MY LIFE IN TRAVEL: Sir Ranulph Fiennes
`I spent time in Oman, and found it to be the loveliest place on earth'
Saturday 05 February 2005
Going to Hermanus in South Africa when I was about five years old. All my sisters were deemed old enough to be taken to the Kruger National Park, but I was too young. It sticks in my mind because I saw someone drowning.
I have just had a six-day holiday with my fiancee in Morocco. We had a guide and a donkey and we walked into the mountains south of Marrakech. It was beautiful but cold.
Favourite place in the British Isles?
The islands off the west of Scotland. When my late wife Ginny and I were first married we had a rubber boat that we'd strap on to the roof of our Mini and drive up to Scotland. We'd take the boat out with some food and explore.
What have you learnt from your travels?
I wrote a book called Beyond the Limits a few years ago and at the end of each chapter, I give the lessons I have learned from my travels. There are well over 400, so it's hard to choose.
Ideal travelling companion?
It would have been Ginny. If I'm travelling to remote places it would be Dr Mike Stroud, who comes with me on my expeditions.
Beach bum, culture vulture or adrenalin junkie?
If it's an expedition rather than a holiday I like physical or geographical challenges, but if I'm with children I don't want to take risks. I would like to be a culture vulture but I'm certainly not.
It's quite nice to read in your tent at the end of the day. During my last holiday I read Richard Adams' Shardik and Mervyn Peake's The Gormenghast Novels.
Where has seduced you?
Oman. I went out there in the 1960s with the army of the Sultan of Oman. I spent two-and-a-half years in Dhofar and it was utterly unspoilt. There were also people who hadn't seen non-Dhofarians before. I found the area to be the loveliest place on earth. I have been back eight times on archaeological digs, and on one occasion we uncovered the lost city of Yuba.
Better to travel or arrive?
If you're constantly looking forward to arriving you never enjoy the present. The temptation to always look forward is a real shame.
Worst travel experience?
I once spent a month in the Soviet Union. I was staying at a military base in Shredny on the north coast of Siberia. I can't even begin to describe the lavatories, nor the food.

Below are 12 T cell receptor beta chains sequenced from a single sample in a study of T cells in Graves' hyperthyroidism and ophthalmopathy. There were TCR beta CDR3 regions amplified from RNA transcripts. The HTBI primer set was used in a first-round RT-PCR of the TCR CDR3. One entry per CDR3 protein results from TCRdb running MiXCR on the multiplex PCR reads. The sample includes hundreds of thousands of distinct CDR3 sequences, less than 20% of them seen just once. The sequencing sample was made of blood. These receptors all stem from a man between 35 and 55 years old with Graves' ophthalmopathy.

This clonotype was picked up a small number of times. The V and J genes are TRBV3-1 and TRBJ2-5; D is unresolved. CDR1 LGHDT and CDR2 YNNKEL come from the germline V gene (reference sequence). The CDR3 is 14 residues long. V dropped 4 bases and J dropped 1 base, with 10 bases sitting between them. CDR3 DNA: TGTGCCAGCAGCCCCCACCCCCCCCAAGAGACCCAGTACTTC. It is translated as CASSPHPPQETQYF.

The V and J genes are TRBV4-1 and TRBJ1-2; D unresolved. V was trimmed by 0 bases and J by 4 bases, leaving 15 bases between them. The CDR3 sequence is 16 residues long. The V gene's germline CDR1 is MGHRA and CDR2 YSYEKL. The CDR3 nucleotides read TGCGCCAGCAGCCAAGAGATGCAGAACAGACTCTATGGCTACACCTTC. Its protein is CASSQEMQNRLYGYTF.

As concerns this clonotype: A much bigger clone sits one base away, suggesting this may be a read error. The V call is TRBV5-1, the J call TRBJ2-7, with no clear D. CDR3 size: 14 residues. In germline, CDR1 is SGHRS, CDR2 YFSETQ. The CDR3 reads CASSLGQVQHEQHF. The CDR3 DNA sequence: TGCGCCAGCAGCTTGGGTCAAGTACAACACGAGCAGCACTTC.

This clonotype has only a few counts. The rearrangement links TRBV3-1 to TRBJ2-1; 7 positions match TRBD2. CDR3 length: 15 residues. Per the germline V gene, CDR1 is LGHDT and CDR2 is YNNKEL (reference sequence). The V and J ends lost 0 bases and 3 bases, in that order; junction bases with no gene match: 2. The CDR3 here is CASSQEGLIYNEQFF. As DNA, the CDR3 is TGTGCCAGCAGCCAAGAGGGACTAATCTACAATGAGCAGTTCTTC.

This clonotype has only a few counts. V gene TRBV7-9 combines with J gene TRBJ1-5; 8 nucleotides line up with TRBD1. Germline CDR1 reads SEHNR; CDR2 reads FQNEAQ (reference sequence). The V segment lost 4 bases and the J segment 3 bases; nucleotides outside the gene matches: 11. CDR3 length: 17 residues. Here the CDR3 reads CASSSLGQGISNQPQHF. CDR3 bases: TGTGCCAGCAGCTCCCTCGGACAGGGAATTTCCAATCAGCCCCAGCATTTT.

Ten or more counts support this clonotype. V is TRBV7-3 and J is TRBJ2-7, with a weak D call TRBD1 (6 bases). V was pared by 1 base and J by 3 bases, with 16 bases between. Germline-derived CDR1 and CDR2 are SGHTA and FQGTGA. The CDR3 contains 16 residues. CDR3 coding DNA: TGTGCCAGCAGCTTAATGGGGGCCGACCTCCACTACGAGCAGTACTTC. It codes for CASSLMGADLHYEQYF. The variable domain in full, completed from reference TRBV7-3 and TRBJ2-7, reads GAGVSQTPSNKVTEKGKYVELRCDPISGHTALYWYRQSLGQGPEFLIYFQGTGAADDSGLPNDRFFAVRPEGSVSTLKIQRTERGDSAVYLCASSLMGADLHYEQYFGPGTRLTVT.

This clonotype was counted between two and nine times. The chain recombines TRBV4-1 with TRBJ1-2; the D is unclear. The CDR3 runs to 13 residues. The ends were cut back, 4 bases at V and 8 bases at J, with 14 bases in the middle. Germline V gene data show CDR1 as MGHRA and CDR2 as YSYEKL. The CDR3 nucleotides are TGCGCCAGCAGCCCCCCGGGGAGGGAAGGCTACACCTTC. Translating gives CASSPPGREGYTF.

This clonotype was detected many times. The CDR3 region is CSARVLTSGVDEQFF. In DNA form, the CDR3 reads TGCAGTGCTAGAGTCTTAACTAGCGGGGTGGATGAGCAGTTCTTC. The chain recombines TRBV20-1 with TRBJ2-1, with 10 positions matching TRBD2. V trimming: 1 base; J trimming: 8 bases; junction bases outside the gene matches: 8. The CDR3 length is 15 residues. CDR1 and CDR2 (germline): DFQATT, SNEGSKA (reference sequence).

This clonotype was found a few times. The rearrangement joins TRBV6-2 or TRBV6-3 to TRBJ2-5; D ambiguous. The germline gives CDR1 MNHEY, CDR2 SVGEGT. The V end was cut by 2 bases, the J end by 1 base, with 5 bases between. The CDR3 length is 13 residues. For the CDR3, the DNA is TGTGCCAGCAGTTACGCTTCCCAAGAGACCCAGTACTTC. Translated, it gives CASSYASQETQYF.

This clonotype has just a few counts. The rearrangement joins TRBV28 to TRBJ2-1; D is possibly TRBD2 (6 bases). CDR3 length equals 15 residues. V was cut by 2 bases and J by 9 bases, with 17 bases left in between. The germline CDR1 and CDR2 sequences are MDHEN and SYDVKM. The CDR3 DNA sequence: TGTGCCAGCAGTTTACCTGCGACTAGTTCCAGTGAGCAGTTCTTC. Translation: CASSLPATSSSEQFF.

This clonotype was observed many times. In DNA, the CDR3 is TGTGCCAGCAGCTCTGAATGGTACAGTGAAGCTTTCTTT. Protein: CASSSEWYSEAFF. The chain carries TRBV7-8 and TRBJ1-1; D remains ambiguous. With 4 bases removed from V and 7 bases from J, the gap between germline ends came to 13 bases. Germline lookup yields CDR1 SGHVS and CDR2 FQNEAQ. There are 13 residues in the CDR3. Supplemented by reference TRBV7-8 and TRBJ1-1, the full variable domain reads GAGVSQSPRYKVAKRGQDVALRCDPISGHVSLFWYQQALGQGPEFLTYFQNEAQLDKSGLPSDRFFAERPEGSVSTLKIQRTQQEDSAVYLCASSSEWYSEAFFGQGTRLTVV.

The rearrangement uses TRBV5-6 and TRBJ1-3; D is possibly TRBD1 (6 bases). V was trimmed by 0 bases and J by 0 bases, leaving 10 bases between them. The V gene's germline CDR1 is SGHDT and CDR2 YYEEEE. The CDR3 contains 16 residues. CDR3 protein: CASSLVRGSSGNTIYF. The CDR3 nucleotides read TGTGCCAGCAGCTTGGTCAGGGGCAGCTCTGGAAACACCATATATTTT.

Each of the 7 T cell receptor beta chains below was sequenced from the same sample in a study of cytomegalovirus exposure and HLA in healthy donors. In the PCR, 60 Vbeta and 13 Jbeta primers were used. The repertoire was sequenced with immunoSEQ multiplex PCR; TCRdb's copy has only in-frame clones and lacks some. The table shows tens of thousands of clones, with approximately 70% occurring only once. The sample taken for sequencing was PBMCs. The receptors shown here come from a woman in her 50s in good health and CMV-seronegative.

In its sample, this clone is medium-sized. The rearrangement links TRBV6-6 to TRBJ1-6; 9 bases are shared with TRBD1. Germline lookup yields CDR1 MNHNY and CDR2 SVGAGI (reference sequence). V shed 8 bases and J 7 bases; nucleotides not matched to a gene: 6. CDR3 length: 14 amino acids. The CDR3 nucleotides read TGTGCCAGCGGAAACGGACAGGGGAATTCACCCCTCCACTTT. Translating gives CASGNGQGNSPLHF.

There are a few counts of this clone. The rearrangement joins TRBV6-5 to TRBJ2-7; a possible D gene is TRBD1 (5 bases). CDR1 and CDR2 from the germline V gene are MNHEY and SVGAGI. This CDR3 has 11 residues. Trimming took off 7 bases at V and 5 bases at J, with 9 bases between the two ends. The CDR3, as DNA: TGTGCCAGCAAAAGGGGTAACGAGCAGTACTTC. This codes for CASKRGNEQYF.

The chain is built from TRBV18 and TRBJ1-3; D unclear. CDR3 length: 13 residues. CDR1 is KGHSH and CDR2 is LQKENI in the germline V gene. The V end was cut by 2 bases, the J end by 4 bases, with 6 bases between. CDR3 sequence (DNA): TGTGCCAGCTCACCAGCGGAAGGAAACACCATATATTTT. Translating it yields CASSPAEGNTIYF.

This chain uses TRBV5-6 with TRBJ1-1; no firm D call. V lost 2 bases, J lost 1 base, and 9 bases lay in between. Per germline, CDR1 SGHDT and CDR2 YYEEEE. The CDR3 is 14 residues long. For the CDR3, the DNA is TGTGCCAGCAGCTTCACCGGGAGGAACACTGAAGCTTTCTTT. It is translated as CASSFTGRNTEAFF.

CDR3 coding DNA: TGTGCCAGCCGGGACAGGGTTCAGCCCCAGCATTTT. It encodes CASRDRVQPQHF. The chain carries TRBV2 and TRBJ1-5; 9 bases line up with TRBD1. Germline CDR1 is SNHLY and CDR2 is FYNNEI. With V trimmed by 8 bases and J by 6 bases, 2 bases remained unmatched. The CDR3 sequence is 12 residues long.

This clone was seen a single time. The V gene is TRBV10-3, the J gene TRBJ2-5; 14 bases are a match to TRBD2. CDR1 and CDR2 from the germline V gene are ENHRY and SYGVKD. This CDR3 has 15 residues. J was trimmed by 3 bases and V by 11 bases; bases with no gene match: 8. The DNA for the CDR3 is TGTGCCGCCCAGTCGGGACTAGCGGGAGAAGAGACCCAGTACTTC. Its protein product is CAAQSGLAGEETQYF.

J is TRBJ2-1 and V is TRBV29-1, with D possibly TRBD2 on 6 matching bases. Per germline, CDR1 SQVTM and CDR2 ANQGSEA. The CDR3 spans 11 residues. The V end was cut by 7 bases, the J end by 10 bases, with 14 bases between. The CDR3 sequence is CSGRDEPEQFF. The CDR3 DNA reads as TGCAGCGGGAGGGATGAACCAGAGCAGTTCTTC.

A hotel in Alaska near Nome. It was used by dog-sledders during the winter and it only had one floor, which was for the dogs. The men slept outside in tents. I had been booked into a room inside, which was swarming with mosquitoes and stank of dog poo. It was awful.
From the capital of Jordan down to Aqaba, trying not to be killed by passing lorries.
Best meal abroad?
A restaurant that I can't remember the name of in Cape Town. I ate there with Ginny and Charlie Burton the night before our ship left for Antarctica, where we were due to be for 18 months. It was our last supper and was utterly delicious. We ate fantastic fresh fish, beautiful beef and drank the best South African wine.
First thing you do when you arrive somewhere new?
If it's a hotel, I've got a habit of checking fire exits. If not I check to make sure that I can open the windows because I'm a fresh-air fiend.
I would fly to Muscat, catch an internal flight to Salalah and rent a 4x4. I'd then take at least a two-week self-drive tour of south Oman.
London. If I'm given holiday time I like to spend some of it in London because I know the ins and outs of it better than anywhere else.
Tibet, for the Jagged Globe Everest expedition.
Sir Ranulph Fiennes is climbing Mount Everest with Jagged Globe (0845 345 8848; www.jagged-globe.co.uk) in March, in aid of the British Heart Foundation's Healthy Hearts Appeal (020-7935 0185; www.bhf.org.uk)
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